Sellers of travel, also known as a travel agent or travel agency, are intermediaries that arrange lodging, car rentals, sightseeing tours, or land, sea, or air transportation, etc., on behalf of travelers. Six states - California, Florida, Hawaii, Iowa, Virginia and Washington - require travel agents operating within their borders to obtain a license to provide these services to the public. Another four states - Alabama, Illinois, Kentucky and Wisconsin - have similar requirements of Timeshare Agents. As a condition of their license, Sellers of Travel are required to post a bond with the relevant state license authority, usually the Department of Consumer Affairs. The surety bond provides a guarantee to the consumer that they will not be subject to financial injury as a result of the travel agent’s misrepresentation, fraud or financial failure. The last trigger, financial failure, the risk of which is substantially elevated given the complete halt in travel due to the COVID-19 pandemic, is the primary cause of claims for these bonds. Many small travel agencies are likely suffering from a total collapse of revenue threatening their ability to stay in business.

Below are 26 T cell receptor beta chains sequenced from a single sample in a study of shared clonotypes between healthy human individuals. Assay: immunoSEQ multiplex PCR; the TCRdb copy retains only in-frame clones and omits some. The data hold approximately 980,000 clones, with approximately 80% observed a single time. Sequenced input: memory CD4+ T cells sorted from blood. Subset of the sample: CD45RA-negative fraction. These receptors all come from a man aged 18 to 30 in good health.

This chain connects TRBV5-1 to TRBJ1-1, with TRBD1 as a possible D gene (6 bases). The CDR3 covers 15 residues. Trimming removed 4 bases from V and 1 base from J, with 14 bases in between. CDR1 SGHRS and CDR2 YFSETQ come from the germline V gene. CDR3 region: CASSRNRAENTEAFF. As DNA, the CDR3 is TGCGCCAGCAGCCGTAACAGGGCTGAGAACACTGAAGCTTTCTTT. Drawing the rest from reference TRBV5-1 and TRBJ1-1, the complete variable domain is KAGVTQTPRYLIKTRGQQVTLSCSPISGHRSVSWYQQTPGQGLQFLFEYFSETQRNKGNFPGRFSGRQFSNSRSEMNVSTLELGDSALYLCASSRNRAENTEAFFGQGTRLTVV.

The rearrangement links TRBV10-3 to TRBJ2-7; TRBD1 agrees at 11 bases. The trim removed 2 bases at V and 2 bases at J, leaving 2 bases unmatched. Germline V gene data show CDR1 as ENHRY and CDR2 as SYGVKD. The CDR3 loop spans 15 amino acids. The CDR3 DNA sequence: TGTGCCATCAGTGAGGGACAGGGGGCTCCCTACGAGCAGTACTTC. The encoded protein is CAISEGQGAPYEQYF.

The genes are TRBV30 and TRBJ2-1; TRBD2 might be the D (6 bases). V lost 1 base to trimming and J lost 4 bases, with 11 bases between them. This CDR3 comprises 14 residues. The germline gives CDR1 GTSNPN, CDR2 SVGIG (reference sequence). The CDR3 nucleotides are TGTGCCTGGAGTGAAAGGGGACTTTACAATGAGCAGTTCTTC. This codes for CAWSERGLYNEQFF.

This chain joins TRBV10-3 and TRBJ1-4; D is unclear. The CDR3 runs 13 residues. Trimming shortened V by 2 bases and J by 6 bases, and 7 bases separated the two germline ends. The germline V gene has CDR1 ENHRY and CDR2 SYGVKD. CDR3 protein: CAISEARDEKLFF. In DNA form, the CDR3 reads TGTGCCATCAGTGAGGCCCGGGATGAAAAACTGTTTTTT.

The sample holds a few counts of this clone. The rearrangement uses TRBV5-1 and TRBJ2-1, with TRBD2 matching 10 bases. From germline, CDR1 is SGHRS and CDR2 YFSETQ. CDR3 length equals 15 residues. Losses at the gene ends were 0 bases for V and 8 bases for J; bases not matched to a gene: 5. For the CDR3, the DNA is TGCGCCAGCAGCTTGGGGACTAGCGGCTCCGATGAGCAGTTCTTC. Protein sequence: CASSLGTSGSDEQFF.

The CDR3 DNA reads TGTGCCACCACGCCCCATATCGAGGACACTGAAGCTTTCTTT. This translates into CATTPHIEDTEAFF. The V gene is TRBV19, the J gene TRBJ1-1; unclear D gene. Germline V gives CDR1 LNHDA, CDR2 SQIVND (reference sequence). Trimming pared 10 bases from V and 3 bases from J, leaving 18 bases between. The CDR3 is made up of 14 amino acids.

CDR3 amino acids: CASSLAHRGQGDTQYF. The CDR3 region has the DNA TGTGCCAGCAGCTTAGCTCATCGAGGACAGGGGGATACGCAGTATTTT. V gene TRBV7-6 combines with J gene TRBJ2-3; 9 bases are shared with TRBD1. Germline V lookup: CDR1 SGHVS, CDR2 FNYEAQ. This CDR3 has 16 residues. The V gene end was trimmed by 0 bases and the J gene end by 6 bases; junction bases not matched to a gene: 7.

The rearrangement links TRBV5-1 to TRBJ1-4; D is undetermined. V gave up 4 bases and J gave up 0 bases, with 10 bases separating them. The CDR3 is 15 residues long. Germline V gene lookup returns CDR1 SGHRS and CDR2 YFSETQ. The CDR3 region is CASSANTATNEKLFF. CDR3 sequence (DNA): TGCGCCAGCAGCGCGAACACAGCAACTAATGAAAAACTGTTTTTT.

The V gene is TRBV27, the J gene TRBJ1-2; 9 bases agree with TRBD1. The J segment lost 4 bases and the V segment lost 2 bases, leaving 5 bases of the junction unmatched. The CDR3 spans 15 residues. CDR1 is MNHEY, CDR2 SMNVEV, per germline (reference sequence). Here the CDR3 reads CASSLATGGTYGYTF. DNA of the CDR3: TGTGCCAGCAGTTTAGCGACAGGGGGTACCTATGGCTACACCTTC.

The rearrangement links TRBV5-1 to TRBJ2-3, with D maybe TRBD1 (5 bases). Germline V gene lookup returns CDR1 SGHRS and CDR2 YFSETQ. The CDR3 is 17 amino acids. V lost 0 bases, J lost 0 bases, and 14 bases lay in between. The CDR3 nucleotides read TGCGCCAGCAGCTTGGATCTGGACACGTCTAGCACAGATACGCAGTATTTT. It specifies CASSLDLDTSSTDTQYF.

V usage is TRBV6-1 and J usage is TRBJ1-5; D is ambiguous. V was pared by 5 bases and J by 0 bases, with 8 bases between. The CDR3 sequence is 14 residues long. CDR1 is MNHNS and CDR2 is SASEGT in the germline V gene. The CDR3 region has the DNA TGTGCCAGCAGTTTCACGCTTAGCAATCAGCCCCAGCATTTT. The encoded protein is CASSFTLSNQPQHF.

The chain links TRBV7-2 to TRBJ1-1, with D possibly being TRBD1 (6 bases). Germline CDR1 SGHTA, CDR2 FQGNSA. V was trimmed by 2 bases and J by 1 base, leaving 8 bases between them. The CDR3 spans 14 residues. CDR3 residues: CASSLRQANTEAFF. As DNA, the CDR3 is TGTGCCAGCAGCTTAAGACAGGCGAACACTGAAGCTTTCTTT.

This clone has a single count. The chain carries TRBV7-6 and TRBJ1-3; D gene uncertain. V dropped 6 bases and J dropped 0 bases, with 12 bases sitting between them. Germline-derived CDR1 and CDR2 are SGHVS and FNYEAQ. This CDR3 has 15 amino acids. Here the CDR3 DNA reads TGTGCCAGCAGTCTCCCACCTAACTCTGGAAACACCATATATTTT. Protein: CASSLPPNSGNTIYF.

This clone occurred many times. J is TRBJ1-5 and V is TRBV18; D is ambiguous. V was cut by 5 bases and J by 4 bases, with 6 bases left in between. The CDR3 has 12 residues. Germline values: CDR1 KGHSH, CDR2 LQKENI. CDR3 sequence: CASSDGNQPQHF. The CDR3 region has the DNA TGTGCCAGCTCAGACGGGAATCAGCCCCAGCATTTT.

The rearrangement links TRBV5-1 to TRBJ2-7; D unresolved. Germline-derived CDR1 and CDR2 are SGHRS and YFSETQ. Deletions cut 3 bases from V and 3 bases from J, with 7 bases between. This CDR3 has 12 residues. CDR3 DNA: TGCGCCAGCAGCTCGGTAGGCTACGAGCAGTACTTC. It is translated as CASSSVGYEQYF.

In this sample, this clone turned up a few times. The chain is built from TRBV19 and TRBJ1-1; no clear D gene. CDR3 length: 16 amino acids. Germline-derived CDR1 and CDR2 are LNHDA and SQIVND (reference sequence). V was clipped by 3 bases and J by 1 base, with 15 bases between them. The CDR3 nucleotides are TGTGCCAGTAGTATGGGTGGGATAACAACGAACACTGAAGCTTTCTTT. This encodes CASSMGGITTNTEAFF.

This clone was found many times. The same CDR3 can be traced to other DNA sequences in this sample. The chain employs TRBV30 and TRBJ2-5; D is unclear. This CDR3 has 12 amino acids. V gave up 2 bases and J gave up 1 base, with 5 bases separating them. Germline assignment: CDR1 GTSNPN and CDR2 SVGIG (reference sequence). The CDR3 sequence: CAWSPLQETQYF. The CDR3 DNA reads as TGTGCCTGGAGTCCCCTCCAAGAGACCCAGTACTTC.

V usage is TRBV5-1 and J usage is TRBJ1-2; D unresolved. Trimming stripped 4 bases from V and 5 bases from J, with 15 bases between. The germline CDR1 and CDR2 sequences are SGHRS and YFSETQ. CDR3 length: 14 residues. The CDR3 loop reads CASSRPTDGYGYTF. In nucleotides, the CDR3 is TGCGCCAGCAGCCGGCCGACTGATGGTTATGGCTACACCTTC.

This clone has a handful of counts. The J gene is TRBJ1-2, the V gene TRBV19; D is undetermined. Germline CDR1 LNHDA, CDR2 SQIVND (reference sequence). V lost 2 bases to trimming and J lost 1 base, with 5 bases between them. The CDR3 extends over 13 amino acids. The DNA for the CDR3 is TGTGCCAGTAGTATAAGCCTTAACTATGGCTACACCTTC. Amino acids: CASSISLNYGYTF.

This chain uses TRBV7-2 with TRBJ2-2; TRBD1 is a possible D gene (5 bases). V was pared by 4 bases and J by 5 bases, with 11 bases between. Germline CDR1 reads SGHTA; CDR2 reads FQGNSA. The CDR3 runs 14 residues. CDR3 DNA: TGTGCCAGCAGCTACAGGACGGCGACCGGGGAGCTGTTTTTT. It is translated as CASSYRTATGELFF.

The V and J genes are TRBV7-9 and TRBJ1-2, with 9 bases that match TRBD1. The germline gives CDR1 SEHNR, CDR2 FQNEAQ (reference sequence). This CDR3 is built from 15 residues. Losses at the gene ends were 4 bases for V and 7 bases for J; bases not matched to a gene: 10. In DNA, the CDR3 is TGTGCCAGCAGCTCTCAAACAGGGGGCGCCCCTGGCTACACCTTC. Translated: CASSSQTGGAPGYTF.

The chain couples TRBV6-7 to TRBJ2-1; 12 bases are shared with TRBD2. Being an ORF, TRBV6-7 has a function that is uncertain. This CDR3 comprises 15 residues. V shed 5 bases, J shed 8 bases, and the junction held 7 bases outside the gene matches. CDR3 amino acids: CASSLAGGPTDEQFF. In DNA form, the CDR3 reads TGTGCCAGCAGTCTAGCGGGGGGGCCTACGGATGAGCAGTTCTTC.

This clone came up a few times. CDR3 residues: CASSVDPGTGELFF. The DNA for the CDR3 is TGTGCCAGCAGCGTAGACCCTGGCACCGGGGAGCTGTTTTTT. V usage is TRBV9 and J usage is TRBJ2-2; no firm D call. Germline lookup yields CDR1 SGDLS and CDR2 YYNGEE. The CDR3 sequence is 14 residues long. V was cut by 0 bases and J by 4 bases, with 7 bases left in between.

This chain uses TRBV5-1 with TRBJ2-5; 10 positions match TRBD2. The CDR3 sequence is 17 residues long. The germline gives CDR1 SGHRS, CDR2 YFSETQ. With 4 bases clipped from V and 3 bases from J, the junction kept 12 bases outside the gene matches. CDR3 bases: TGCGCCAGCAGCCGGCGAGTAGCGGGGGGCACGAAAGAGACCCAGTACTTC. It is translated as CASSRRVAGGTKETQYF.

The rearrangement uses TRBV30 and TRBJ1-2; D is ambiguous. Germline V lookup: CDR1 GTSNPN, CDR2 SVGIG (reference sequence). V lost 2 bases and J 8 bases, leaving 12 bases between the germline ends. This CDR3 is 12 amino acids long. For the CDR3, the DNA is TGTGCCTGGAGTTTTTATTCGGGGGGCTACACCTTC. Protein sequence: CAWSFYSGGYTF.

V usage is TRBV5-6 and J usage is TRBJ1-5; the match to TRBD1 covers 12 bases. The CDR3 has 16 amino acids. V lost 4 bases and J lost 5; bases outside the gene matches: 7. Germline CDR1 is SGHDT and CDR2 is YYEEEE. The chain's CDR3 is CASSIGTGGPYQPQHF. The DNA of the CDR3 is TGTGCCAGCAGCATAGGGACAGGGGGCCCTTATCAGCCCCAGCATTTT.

As Thomas Cook, in which customers had entrusted hundreds of millions of pounds in deposits, demonstrated so dramatically, the insolvency of a travel agency can easily result in full limit claims. While Suretypedia sees social distancing measures increasing risks for smaller travel agencies, the cumulative effect of a wave of small travel agency bankruptcies could precipitate adverse development for carriers with little reserves against this historically low loss ratio class of bonds.
What Constitutes a Seller of Travel Bond Claim?
Each state defines the activities of a travel agent a little differently, but claims most often result from travel agents failing to advance customer funds to vendors (airlines, hotels, etc.) or return said funds to the customer. Most bond forms state something to the effect of any person who has suffered monetary loss from unlawful activity by a travel agent has a right to file a claim on the bond for reimbursement.
Other violations that can result in claims against the bond include:
- Using deceptive practices to inhibit travel opportunities
- Defrauding or deceiving clients
- Failure to maintain funds in a segregated trust or escrow account (where required)
- Failing to follow any other licensing regulations and state statutes on how to conduct business